When word about this lawsuit started to get around, Jonker-Argueta said that the people in Norway laughed at Greenpeace Nordic. This is not unfamiliar territory to the folks who have worked with the organization for any length of time. In this case, the general consensus was: “you guys are crazy. Why are you doing this? This is insane.” In truth, even the legal scholars were not taking them seriously.
Enter: the old stalwart of Greenpeace’s activism – highly visible protests. The Greenpeace ship, Arctic Sunrise, took to the Arctic Barents Sea with some notable names, including actress Lucy Lawless, with banners stating “People vs. Arctic Oil,” stationing themselves in view of the Statoil (since rebranded to Equinor) Songa Enabler oil rig. The media reacted, and more people-led activism ensued, including a protest in front of the Norwegian Embassy in Berlin with a 20-foot high polar bear and prominent signs imploring the government to “Stop Arctic Drilling.” The world was paying attention. By the time the Greenpeace legal team arrived at the first date of the hearing in Oslo, the district court was overrun, utterly packed with people. It was so full, in fact, that there was nowhere to sit. The judge decided to allow people to stand to observe the proceedings.
Jonker-Argueta is “a firm believer that had it not been for the actions, the people, the communications, and the engagement teams using the lawsuit as a platform, [they] would have had an empty courtroom.” Instead, that courtroom was brimming and the judge could not deny the fact that the world was watching. People were invested and the stakes were high. Says Jonker-Argueta, “this is life and death. These are their rights, their children's rights. This is the future of their planet.”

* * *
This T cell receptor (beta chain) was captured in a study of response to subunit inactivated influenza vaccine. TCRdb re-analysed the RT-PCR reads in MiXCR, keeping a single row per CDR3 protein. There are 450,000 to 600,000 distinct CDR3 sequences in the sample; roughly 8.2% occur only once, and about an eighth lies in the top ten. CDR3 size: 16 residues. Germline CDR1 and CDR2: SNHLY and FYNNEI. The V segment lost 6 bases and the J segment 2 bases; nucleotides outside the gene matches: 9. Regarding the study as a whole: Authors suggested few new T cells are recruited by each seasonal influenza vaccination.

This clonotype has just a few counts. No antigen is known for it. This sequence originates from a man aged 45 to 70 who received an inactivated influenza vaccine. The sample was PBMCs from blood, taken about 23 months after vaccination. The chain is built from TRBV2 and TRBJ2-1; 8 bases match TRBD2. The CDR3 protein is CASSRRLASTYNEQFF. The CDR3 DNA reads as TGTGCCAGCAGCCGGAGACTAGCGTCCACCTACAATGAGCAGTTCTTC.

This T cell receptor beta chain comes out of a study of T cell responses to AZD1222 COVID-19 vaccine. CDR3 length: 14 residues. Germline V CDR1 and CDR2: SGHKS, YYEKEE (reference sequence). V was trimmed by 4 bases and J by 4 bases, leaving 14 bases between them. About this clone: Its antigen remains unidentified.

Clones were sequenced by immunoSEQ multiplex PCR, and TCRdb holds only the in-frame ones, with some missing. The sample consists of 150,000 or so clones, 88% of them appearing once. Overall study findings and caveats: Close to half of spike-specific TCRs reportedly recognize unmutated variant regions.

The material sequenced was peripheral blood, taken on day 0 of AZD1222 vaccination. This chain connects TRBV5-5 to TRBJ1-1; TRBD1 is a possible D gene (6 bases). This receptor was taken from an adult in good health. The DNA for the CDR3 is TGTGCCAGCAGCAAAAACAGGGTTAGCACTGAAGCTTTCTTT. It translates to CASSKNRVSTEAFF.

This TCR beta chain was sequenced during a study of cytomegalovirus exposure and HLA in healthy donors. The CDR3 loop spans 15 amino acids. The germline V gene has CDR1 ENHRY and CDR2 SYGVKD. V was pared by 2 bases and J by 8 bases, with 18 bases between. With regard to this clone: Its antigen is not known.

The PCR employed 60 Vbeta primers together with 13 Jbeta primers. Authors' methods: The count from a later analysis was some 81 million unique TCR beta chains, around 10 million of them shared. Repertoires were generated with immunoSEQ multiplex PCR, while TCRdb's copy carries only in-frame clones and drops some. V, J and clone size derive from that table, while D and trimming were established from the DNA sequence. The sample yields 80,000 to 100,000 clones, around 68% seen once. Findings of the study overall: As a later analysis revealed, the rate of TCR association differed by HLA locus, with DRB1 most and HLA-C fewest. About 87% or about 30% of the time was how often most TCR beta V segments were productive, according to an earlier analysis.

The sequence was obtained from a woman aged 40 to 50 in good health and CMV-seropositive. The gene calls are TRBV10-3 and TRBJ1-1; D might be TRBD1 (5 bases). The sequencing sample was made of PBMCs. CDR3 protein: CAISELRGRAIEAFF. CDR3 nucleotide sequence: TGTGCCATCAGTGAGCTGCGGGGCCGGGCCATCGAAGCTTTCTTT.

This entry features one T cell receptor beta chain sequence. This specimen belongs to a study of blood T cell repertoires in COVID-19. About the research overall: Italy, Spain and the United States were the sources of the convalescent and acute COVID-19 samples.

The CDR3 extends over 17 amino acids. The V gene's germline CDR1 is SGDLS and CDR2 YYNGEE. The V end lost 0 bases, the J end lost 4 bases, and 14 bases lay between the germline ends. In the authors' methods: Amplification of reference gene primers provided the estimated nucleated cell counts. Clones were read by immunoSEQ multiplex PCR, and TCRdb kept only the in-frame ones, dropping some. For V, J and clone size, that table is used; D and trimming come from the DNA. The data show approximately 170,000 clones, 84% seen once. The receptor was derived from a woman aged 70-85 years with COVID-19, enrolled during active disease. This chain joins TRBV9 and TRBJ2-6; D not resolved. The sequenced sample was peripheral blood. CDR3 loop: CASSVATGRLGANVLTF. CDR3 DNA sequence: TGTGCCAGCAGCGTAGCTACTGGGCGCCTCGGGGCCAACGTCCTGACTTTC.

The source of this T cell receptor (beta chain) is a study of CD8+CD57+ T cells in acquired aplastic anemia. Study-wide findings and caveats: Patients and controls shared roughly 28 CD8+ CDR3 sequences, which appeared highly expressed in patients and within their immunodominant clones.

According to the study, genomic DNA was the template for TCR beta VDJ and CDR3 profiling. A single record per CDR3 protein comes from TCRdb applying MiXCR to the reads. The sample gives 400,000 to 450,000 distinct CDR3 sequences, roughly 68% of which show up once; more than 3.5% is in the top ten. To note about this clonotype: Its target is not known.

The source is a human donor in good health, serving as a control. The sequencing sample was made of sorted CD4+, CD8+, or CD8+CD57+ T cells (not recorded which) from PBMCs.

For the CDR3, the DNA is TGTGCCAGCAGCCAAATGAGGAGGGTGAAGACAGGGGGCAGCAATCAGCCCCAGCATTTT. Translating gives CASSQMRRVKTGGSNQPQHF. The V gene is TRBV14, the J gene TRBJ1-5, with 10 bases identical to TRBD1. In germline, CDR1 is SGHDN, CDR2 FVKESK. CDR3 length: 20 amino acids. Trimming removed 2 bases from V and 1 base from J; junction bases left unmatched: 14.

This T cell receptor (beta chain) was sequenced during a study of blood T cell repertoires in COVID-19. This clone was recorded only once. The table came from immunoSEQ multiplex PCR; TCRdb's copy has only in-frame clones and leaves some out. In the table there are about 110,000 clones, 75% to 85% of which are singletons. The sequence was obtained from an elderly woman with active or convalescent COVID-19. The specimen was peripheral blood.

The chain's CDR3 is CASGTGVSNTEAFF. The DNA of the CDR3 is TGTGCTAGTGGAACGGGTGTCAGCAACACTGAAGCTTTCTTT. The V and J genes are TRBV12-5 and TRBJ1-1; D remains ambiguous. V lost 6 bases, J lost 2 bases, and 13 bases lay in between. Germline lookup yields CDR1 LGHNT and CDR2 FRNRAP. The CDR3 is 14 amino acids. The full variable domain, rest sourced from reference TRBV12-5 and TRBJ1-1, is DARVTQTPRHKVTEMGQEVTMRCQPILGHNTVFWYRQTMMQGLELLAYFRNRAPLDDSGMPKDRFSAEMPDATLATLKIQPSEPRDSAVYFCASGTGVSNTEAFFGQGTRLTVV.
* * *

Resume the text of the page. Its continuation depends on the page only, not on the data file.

Following the decision of the Norwegian Supreme Court, the case has now been filed before the European Court of Human Rights by Greenpeace Nordic, Nature and Youth together with six individual youth applicants.
Another prominent protestor from the Arctic oil case was Joanna Sustento, an environmental activist and survivor of the 2013 Typhoon Haiyan in the Philippines. Sustento lost many family members in that devastating typhoon, one of the most powerful tropical cyclones ever recorded, which killed thousands of people. "That’s why I, along with other communities around the world, want to hold fossil fuel companies accountable and demand justice and positive change,” says Sustento.